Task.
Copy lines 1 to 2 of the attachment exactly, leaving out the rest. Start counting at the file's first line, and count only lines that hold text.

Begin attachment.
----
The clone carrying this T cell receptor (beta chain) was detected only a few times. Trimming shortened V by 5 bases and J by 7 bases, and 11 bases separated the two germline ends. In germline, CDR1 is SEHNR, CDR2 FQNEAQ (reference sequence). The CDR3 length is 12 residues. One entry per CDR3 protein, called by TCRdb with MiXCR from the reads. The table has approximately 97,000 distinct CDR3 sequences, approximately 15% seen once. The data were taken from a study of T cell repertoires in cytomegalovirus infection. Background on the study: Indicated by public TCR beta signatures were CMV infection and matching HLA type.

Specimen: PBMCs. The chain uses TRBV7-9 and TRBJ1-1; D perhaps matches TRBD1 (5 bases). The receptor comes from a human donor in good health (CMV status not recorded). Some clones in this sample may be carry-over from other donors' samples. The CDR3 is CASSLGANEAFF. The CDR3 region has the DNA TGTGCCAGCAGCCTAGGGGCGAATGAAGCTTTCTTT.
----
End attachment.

The clone carrying this T cell receptor (beta chain) was detected only a few times. Trimming shortened V by 5 bases and J by 7 bases, and 11 bases separated the two germline ends. In germline, CDR1 is SEHNR, CDR2 FQNEAQ (reference sequence). The CDR3 length is 12 residues. One entry per CDR3 protein, called by TCRdb with MiXCR from the reads. The table has approximately 97,000 distinct CDR3 sequences, approximately 15% seen once. The data were taken from a study of T cell repertoires in cytomegalovirus infection. Background on the study: Indicated by public TCR beta signatures were CMV infection and matching HLA type.

Specimen: PBMCs. The chain uses TRBV7-9 and TRBJ1-1; D perhaps matches TRBD1 (5 bases). The receptor comes from a human donor in good health (CMV status not recorded). Some clones in this sample may be carry-over from other donors' samples. The CDR3 is CASSLGANEAFF. The CDR3 region has the DNA TGTGCCAGCAGCCTAGGGGCGAATGAAGCTTTCTTT.